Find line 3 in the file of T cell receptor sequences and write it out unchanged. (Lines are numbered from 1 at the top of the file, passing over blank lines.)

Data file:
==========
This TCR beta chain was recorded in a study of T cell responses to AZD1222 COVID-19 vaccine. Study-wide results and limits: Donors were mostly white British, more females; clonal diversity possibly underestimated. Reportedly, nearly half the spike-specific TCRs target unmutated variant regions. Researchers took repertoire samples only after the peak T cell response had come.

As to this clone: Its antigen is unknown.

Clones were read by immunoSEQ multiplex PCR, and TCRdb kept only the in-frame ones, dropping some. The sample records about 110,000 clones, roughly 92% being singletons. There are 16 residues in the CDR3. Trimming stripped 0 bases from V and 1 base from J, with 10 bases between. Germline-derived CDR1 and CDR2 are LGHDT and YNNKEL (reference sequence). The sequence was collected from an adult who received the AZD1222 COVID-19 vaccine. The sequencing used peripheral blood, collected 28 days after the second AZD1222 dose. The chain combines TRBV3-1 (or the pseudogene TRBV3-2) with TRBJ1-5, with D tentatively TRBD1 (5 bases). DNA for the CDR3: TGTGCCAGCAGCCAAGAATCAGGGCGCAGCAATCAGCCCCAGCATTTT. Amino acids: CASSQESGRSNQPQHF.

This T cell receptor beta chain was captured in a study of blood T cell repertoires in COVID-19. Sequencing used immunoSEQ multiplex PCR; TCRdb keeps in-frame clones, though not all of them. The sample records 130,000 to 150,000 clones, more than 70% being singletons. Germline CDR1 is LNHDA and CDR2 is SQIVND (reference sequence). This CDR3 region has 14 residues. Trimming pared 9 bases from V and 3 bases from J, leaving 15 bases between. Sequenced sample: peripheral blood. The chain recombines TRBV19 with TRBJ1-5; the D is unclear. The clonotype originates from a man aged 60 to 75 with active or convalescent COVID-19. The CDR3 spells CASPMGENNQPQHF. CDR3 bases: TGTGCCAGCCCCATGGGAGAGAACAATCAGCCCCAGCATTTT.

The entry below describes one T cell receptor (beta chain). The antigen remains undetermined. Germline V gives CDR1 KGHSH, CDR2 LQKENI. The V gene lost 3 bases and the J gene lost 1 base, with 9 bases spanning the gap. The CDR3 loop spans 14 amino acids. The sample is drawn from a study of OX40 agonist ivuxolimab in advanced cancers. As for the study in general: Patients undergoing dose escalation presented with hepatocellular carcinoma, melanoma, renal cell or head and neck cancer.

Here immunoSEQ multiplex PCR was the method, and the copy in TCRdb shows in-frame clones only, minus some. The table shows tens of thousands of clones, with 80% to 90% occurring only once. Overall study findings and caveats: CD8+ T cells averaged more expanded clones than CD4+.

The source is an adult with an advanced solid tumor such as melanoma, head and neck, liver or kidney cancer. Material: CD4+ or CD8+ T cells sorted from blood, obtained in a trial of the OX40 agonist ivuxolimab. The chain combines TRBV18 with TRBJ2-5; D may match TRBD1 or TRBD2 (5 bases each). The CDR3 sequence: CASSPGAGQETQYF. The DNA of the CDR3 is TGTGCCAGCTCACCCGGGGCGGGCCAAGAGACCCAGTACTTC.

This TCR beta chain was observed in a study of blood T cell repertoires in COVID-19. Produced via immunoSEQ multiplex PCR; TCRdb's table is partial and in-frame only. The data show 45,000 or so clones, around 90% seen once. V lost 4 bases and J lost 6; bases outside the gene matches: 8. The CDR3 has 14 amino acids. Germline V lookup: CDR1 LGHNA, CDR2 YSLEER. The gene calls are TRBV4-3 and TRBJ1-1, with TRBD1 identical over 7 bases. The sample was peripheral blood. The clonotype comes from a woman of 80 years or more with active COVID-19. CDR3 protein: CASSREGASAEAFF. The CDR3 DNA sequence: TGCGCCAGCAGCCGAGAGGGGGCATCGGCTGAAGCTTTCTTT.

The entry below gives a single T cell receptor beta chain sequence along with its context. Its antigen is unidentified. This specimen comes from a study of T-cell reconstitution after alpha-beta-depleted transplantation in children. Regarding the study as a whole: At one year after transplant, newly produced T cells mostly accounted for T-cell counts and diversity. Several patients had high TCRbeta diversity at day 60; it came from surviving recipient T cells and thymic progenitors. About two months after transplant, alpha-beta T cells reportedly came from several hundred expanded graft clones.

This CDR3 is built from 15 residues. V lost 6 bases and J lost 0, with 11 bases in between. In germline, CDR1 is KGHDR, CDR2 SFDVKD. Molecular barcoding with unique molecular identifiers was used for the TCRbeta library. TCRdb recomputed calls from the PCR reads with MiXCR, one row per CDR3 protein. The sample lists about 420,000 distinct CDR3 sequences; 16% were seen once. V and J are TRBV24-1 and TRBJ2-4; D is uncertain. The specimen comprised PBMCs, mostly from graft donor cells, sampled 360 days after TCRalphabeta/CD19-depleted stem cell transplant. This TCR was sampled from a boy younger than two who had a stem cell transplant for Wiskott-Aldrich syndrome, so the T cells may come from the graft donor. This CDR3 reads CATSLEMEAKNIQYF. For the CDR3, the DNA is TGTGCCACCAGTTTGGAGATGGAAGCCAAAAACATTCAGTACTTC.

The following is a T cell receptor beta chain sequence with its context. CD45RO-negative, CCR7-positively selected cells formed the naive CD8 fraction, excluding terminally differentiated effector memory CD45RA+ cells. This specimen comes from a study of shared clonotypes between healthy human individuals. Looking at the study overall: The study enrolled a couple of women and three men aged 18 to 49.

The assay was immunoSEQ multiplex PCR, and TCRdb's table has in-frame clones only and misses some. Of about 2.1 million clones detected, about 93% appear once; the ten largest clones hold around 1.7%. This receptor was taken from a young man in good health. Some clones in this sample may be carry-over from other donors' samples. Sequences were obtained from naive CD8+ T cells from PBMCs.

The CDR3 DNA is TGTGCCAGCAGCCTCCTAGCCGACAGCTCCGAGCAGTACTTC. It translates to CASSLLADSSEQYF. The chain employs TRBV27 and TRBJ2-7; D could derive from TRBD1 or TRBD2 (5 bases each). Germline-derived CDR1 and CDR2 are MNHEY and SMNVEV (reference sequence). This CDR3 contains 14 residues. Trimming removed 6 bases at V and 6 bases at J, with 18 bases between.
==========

Clones were read by immunoSEQ multiplex PCR, and TCRdb kept only the in-frame ones, dropping some. The sample records about 110,000 clones, roughly 92% being singletons. There are 16 residues in the CDR3. Trimming stripped 0 bases from V and 1 base from J, with 10 bases between. Germline-derived CDR1 and CDR2 are LGHDT and YNNKEL (reference sequence). The sequence was collected from an adult who received the AZD1222 COVID-19 vaccine. The sequencing used peripheral blood, collected 28 days after the second AZD1222 dose. The chain combines TRBV3-1 (or the pseudogene TRBV3-2) with TRBJ1-5, with D tentatively TRBD1 (5 bases). DNA for the CDR3: TGTGCCAGCAGCCAAGAATCAGGGCGCAGCAATCAGCCCCAGCATTTT. Amino acids: CASSQESGRSNQPQHF.